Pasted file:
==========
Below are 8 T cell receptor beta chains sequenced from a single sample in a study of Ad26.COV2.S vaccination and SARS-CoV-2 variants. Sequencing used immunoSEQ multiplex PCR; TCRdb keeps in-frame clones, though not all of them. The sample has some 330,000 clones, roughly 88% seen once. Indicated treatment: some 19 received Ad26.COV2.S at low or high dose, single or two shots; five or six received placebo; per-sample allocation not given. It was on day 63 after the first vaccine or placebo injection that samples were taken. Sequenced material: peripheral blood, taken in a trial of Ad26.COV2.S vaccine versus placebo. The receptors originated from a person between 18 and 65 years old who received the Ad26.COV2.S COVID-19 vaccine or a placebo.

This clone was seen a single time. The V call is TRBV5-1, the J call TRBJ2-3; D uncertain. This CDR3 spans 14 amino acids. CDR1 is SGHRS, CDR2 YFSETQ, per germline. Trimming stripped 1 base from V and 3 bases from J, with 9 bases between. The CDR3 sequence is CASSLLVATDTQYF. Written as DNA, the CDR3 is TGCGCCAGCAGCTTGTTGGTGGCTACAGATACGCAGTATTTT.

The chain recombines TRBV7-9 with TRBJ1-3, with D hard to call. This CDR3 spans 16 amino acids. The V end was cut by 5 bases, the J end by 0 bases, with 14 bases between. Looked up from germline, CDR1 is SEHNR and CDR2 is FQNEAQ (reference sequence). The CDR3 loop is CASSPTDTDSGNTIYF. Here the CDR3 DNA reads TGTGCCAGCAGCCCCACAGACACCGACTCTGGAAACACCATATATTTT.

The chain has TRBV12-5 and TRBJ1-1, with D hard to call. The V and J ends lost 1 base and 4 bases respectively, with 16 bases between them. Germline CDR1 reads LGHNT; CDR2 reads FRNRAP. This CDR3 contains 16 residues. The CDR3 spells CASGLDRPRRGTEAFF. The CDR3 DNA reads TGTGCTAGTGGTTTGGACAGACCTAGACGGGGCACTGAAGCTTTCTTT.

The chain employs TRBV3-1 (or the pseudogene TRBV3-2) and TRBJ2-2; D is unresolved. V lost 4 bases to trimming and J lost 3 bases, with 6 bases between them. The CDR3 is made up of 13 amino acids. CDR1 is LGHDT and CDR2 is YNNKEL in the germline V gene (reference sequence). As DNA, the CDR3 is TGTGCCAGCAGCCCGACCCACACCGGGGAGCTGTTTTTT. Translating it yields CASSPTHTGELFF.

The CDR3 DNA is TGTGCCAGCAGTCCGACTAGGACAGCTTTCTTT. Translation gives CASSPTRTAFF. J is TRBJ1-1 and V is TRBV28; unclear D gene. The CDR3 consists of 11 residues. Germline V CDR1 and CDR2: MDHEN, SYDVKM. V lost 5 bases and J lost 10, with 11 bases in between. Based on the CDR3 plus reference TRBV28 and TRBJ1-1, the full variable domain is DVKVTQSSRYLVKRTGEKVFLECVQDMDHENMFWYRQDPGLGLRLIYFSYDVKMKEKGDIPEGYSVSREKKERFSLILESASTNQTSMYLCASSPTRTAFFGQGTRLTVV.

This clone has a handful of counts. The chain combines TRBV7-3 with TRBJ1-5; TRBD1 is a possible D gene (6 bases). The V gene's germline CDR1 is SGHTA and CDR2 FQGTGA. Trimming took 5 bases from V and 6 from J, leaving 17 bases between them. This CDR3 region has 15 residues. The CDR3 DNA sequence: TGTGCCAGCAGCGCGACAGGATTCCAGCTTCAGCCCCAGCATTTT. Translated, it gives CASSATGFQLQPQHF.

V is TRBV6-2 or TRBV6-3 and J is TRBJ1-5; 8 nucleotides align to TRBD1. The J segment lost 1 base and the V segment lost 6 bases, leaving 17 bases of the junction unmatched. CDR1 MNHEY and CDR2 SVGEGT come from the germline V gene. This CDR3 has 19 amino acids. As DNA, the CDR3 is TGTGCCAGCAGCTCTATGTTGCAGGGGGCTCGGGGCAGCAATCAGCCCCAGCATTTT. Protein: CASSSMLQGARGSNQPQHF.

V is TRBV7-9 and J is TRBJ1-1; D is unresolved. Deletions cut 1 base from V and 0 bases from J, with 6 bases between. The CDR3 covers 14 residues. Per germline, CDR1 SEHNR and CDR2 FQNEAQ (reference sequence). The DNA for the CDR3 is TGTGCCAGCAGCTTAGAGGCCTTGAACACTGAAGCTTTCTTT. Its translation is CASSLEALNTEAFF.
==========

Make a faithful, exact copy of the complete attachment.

Below are 8 T cell receptor beta chains sequenced from a single sample in a study of Ad26.COV2.S vaccination and SARS-CoV-2 variants. Sequencing used immunoSEQ multiplex PCR; TCRdb keeps in-frame clones, though not all of them. The sample has some 330,000 clones, roughly 88% seen once. Indicated treatment: some 19 received Ad26.COV2.S at low or high dose, single or two shots; five or six received placebo; per-sample allocation not given. It was on day 63 after the first vaccine or placebo injection that samples were taken. Sequenced material: peripheral blood, taken in a trial of Ad26.COV2.S vaccine versus placebo. The receptors originated from a person between 18 and 65 years old who received the Ad26.COV2.S COVID-19 vaccine or a placebo.

This clone was seen a single time. The V call is TRBV5-1, the J call TRBJ2-3; D uncertain. This CDR3 spans 14 amino acids. CDR1 is SGHRS, CDR2 YFSETQ, per germline. Trimming stripped 1 base from V and 3 bases from J, with 9 bases between. The CDR3 sequence is CASSLLVATDTQYF. Written as DNA, the CDR3 is TGCGCCAGCAGCTTGTTGGTGGCTACAGATACGCAGTATTTT.

The chain recombines TRBV7-9 with TRBJ1-3, with D hard to call. This CDR3 spans 16 amino acids. The V end was cut by 5 bases, the J end by 0 bases, with 14 bases between. Looked up from germline, CDR1 is SEHNR and CDR2 is FQNEAQ (reference sequence). The CDR3 loop is CASSPTDTDSGNTIYF. Here the CDR3 DNA reads TGTGCCAGCAGCCCCACAGACACCGACTCTGGAAACACCATATATTTT.

The chain has TRBV12-5 and TRBJ1-1, with D hard to call. The V and J ends lost 1 base and 4 bases respectively, with 16 bases between them. Germline CDR1 reads LGHNT; CDR2 reads FRNRAP. This CDR3 contains 16 residues. The CDR3 spells CASGLDRPRRGTEAFF. The CDR3 DNA reads TGTGCTAGTGGTTTGGACAGACCTAGACGGGGCACTGAAGCTTTCTTT.

The chain employs TRBV3-1 (or the pseudogene TRBV3-2) and TRBJ2-2; D is unresolved. V lost 4 bases to trimming and J lost 3 bases, with 6 bases between them. The CDR3 is made up of 13 amino acids. CDR1 is LGHDT and CDR2 is YNNKEL in the germline V gene (reference sequence). As DNA, the CDR3 is TGTGCCAGCAGCCCGACCCACACCGGGGAGCTGTTTTTT. Translating it yields CASSPTHTGELFF.

The CDR3 DNA is TGTGCCAGCAGTCCGACTAGGACAGCTTTCTTT. Translation gives CASSPTRTAFF. J is TRBJ1-1 and V is TRBV28; unclear D gene. The CDR3 consists of 11 residues. Germline V CDR1 and CDR2: MDHEN, SYDVKM. V lost 5 bases and J lost 10, with 11 bases in between. Based on the CDR3 plus reference TRBV28 and TRBJ1-1, the full variable domain is DVKVTQSSRYLVKRTGEKVFLECVQDMDHENMFWYRQDPGLGLRLIYFSYDVKMKEKGDIPEGYSVSREKKERFSLILESASTNQTSMYLCASSPTRTAFFGQGTRLTVV.

This clone has a handful of counts. The chain combines TRBV7-3 with TRBJ1-5; TRBD1 is a possible D gene (6 bases). The V gene's germline CDR1 is SGHTA and CDR2 FQGTGA. Trimming took 5 bases from V and 6 from J, leaving 17 bases between them. This CDR3 region has 15 residues. The CDR3 DNA sequence: TGTGCCAGCAGCGCGACAGGATTCCAGCTTCAGCCCCAGCATTTT. Translated, it gives CASSATGFQLQPQHF.

V is TRBV6-2 or TRBV6-3 and J is TRBJ1-5; 8 nucleotides align to TRBD1. The J segment lost 1 base and the V segment lost 6 bases, leaving 17 bases of the junction unmatched. CDR1 MNHEY and CDR2 SVGEGT come from the germline V gene. This CDR3 has 19 amino acids. As DNA, the CDR3 is TGTGCCAGCAGCTCTATGTTGCAGGGGGCTCGGGGCAGCAATCAGCCCCAGCATTTT. Protein: CASSSMLQGARGSNQPQHF.

V is TRBV7-9 and J is TRBJ1-1; D is unresolved. Deletions cut 1 base from V and 0 bases from J, with 6 bases between. The CDR3 covers 14 residues. Per germline, CDR1 SEHNR and CDR2 FQNEAQ (reference sequence). The DNA for the CDR3 is TGTGCCAGCAGCTTAGAGGCCTTGAACACTGAAGCTTTCTTT. Its translation is CASSLEALNTEAFF.